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Updated 1/7/16

2. His School and Early Years - 1948-1973, our research shows ...

A. Connecticut/Texas: 1948-1950

In June of 1948, George W. Bush and family moved from New Haven to Odessa, Texas. In 1949, the Bush family moved to California. In May of 1950, the Bush family moved back to Texas into a Midland home at 405 East Maple. Bush has five younger siblings: Pauline (Robin), Neil, John (Jeb), Marvin and Dorothy.

B. Texas: 1951-1961

Bush attended Sam Houston Elementary School. On Oct. 11, 1953, his younger sister Robin died of leukemia. Bush attended San Jacinto Junior High School in Midland, then Kinkaid School for the eighth and ninth grades when the family moved to Houston in 1959.

C. Massachusetts: 1961-1964

From September of 1961 to June of 1964, George W. Bush attended his father's alma mater Phillips Academy in Andover, Massachusetts, where he was the head cheerleader his senior year. After graduation, he worked on his father's failed Senate campaign.

D. Connecticut: 1964-1968

Bush returned to New Haven, where he was born, and attended Yale, his father and grandfather's alma mater, from the Fall of 1964 to 1968, and received his bachelor's degree in History from Yale University June 9, 1968. In a Yale University Commencement Address on May 21, 2001, Bush said, "And to the C students I say, you, too, can be President of the United States," in reference to his grades while attending Yale. In December of 1966, he was arrested for stealing a wreath in New Haven and charges were dropped, and on Nov. 18, 1967, he was detained for a short time by campus police for pulling down a goalpost with others during a visit to Princeton University.

E. Between Yale and Harvard: 1968-1973

On May 27, 1968, Bush enlisted and served as a fighter pilot in the Texas Air National Guard, his final day of orders was July 30, 1973, leaving to attend Harvard, and he received an Honorable Discharge Oct. 1, 1973, to the Air Force Reserve. Bush received an Honorable Discharge from the Air Force Reserve Nov. 21, 1974. He worked on three Republican Senate campaigns: 1968 for Edward J. Gurney in Florida; his father's second unsuccessful campaign for the U.S. Senate in 1970; and Winton M. "Red" Blount in Alabama in 1972. During this time he also worked as a management trainee in agribusiness at Stratford of Houston until the fall of 1971, and Professional United Leadership League, a youth mentor program, in 1973.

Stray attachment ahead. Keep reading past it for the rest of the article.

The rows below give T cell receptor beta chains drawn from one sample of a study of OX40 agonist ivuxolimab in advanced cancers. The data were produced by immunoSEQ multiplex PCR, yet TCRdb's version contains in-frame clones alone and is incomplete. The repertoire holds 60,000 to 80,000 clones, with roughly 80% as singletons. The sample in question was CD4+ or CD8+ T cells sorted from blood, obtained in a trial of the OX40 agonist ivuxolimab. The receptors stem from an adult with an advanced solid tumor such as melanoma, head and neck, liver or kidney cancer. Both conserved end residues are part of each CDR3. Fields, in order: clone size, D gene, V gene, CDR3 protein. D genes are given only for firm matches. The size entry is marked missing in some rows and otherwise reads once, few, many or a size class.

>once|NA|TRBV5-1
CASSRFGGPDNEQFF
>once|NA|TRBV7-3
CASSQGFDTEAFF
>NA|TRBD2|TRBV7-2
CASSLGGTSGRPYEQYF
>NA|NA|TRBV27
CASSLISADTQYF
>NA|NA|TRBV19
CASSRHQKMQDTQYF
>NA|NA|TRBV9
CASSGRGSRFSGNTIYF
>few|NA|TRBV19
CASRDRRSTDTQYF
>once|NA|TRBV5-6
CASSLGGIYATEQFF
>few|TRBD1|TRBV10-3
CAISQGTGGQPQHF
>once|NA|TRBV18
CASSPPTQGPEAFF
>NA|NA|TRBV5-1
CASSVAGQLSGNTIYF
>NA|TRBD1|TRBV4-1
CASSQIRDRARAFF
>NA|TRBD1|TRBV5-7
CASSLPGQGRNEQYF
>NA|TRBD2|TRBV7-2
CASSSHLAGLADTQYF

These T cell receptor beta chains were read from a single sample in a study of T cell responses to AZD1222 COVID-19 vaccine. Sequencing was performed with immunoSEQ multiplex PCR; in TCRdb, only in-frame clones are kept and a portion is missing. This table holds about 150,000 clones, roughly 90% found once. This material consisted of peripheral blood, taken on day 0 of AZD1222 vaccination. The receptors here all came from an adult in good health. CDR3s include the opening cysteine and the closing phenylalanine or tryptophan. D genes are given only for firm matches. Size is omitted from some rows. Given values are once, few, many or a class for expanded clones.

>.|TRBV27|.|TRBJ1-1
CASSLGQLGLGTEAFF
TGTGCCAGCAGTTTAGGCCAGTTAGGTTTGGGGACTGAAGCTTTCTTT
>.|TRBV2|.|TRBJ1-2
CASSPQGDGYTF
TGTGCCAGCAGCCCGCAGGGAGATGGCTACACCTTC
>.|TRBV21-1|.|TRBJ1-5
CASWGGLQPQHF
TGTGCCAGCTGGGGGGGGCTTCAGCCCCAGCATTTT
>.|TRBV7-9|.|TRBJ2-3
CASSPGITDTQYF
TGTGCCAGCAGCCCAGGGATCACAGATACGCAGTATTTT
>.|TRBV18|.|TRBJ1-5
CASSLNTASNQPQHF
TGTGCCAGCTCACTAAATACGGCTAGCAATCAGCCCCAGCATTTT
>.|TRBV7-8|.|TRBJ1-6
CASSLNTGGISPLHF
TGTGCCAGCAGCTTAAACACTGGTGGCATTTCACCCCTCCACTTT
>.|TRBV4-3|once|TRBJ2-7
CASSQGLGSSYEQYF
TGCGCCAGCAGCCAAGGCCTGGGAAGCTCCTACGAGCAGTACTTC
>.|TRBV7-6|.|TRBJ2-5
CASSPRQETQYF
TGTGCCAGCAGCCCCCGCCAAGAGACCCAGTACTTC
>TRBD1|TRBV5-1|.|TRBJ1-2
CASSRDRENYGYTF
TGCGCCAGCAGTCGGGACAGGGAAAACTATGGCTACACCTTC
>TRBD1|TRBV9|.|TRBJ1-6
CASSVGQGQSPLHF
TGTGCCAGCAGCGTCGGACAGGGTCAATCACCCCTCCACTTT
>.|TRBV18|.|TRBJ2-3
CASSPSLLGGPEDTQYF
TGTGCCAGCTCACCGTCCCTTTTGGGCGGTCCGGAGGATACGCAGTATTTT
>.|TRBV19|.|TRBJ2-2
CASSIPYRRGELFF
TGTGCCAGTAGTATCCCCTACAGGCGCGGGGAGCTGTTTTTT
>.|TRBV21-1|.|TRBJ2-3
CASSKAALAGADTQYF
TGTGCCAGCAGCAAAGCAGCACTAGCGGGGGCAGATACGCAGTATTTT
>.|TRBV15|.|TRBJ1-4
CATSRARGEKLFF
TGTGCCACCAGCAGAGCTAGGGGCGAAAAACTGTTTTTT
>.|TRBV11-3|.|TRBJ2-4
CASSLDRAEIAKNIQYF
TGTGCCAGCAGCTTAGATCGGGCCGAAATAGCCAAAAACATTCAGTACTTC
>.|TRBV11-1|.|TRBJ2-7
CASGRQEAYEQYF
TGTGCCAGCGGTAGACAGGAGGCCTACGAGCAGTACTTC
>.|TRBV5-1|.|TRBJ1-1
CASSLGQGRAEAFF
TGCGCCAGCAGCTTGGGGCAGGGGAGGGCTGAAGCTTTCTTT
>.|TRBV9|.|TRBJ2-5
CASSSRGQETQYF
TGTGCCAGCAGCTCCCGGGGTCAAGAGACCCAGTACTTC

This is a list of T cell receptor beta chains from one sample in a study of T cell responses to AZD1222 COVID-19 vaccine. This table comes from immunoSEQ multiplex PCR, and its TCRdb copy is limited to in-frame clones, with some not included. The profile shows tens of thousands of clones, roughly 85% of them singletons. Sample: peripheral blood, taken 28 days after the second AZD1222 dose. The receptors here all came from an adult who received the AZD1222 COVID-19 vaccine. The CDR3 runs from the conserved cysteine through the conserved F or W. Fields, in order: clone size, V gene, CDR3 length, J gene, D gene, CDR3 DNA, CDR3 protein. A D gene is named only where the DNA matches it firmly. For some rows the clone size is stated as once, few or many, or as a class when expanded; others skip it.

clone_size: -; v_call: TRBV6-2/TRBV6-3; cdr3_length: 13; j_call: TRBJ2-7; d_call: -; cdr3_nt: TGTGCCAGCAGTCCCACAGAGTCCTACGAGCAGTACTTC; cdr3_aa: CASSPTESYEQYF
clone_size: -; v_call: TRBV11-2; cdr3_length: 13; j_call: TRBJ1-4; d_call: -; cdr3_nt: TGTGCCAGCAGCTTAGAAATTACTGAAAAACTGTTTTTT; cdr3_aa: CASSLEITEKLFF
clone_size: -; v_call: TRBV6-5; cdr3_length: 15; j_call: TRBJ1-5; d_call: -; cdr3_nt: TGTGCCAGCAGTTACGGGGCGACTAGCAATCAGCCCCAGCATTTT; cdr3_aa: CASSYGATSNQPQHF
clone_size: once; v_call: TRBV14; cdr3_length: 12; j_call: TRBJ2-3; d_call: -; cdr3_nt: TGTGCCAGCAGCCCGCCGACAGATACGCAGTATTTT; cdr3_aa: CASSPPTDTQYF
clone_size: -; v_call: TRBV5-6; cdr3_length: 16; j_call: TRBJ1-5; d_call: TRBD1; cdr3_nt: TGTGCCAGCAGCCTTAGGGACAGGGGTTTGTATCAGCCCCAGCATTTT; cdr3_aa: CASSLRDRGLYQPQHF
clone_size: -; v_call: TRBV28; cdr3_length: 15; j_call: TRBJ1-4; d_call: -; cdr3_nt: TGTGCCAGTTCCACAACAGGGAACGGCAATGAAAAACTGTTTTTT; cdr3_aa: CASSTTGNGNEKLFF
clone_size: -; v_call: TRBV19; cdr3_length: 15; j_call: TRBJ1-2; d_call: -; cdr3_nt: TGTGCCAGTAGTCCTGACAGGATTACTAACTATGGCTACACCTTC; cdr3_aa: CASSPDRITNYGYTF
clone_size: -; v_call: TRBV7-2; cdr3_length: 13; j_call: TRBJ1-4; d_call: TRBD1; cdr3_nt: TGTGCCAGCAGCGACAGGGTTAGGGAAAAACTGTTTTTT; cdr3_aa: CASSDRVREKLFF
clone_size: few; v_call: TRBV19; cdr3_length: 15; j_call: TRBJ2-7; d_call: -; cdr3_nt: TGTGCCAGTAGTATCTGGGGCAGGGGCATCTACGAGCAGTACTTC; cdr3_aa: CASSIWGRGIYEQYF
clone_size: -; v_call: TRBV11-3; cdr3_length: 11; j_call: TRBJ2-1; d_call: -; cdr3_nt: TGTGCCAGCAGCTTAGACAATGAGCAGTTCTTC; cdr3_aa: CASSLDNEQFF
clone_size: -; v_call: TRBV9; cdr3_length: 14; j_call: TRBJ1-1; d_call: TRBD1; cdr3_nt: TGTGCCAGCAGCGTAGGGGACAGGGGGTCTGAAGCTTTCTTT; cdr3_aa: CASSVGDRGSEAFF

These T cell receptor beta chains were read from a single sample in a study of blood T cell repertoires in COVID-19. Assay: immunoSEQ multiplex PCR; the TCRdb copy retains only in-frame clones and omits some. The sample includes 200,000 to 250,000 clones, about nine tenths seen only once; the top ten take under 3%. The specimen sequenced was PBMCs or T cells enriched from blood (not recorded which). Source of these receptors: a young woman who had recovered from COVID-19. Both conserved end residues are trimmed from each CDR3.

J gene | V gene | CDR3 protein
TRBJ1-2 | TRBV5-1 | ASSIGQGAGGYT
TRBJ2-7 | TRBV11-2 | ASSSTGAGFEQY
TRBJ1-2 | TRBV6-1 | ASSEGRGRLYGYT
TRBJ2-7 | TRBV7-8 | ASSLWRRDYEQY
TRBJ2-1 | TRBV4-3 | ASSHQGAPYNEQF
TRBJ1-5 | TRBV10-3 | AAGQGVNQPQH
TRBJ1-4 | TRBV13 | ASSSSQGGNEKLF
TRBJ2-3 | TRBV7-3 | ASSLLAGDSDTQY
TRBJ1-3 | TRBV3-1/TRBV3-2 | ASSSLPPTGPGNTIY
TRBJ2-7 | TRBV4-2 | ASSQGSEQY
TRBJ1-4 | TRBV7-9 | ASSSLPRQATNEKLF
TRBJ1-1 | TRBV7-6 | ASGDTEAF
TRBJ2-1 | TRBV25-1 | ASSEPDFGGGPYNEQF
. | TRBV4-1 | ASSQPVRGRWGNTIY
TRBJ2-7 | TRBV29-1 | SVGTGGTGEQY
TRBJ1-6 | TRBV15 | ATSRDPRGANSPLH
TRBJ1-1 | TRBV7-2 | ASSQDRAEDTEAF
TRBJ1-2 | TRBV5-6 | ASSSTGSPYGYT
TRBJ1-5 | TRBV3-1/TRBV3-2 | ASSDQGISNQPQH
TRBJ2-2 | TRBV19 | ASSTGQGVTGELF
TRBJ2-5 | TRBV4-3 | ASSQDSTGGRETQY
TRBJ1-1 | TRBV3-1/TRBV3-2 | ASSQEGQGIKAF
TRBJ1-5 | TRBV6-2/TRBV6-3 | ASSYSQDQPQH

Source documentation to the above:

1. TexasMonthly.com, "The Son Rises," By Pamela Colloff, Jun. 1999 (Accessed 12-10-15)

2. WashingtonPost.com, "At Height of Vietnam, Bush Picks Guard," By George Lardner Jr. and Lois Romano, Jul. 28, 1999 (Accessed 12-10-15)

3. WashingtonPost.com, "Young Bush, a Political Natural, Revs Up," By Lois Romano and George Lardner Jr., Jul. 29, 1999 (Accessed 12-10-15)

4. NYTimes.com, "Earning A's in People Skills at Andover," Jun. 10, 2000 (Accessed 12-10-15)

5. NYT.com, "After Yale, Bush Ambled Amiably Into His Future," By Jo Thomas, Jul. 22, 2000 (Accessed 12-10-15)

6. Chicago Tribune, "Bush Bids Fond Farewell To Stomping Grounds On Way To White House," By V. Dion Haynes, Jan. 18, 2001 (Accessed 12-10-15)

7. Presidency.UCSB.edu, "Commencement Address at Yale University in New Haven, Connecticut," May 21, 2001 (Accessed 12-10-15)

8. NYTimes.com, "President George W. Bush's Military Service: A Critical Analysis," by Gerald A. Lechliter, 2004 (Accessed 12-10-15)

9. CBSnews.com, "Bush Releases Military Records," By Lauren Johnston, Feb. 13, 2004 (Accessed 12-10-15)

10. CNN.com, "Bush releases his Vietnam-era military files," Feb. 14, 2004 (Accessed 12-10-15)

11. Salon.com, "Bush in the National Guard: A primer," By Eric Boehlert, Sep. 20, 2004 (Accessed 12-10-15)

12. LATimes.com, "Bush Records Belatedly Released," Oct. 6, 2004 (Accessed 12-10-15)

13. Kinkaid School Gala, Apr. 5, 2006 (Accessed 12-10-15)

14. MSNBC.com, "Soldier accused of lying about Vietnam Purple Hearts, Afghanistan attack," Jun. 7, 2012 (Accessed 12-10-15)

15. Politico.com, "George W. Bush suspended from Texas Air National Guard, Aug. 1, 1972," By Andrew Glass, Aug. 1, 2013 (Accessed 12-10-15)

16. CNN.com, "George W. Bush Fast Facts," Jul. 11, 2015 (Accessed 12-10-15)

17. Andover.edu, "No Longer Just For Future Presidents," May 12, 2005 (Accessed 12-10-15)

18. Andover.edu, "Notable Alumni: Short List" (Accessed 12-10-15)

19. Findlaw Link to Military Service Records of President George W. Bush (Accessed 12-10-15)

20. George W. Bush Childhood Home (Accessed 12-10-15)

21. George W. Bush Presidential Center (Accessed 12-10-15)

22. George W. Bush Presidential Library and Museum (Accessed 12-10-15)

23. National Governors Association, "Texas Governor George W. Bush" (Accessed 12-10-15)

24. NotableBiographies.com, "George W. Bush Biography" (Accessed 12-10-15)

25. PBS.org, Frontline, "George W. Bush - Chronology" (Accessed 12-10-15)

26. Veterantributes.org, "George W. Bush" (Accessed 12-10-15)

27. Decision Points, By George W. Bush (Accessed online book 12-10-15)

28. The Family: The Real Story of the Bush Dynasty, By Kitty Kelley (Accessed online book 12-10-15)

29. George W. Bush: A Biography, By Clarke Rountre (Accessed online book 12-10-15)

30. George W. Bush and the Redemptive Dream: A Psychological Portrait, By Dan P. McAdams (Accessed online book 12-10-15)

31. In His Father's Shadow: The Transformations of George W. Bush, By Stanley A. Renshon (Accessed online book 12-10-15)

32. Test by Fire: The War Presidency of George W. Bush, By Robert Swansbrough (Accessed online book 12-10-15)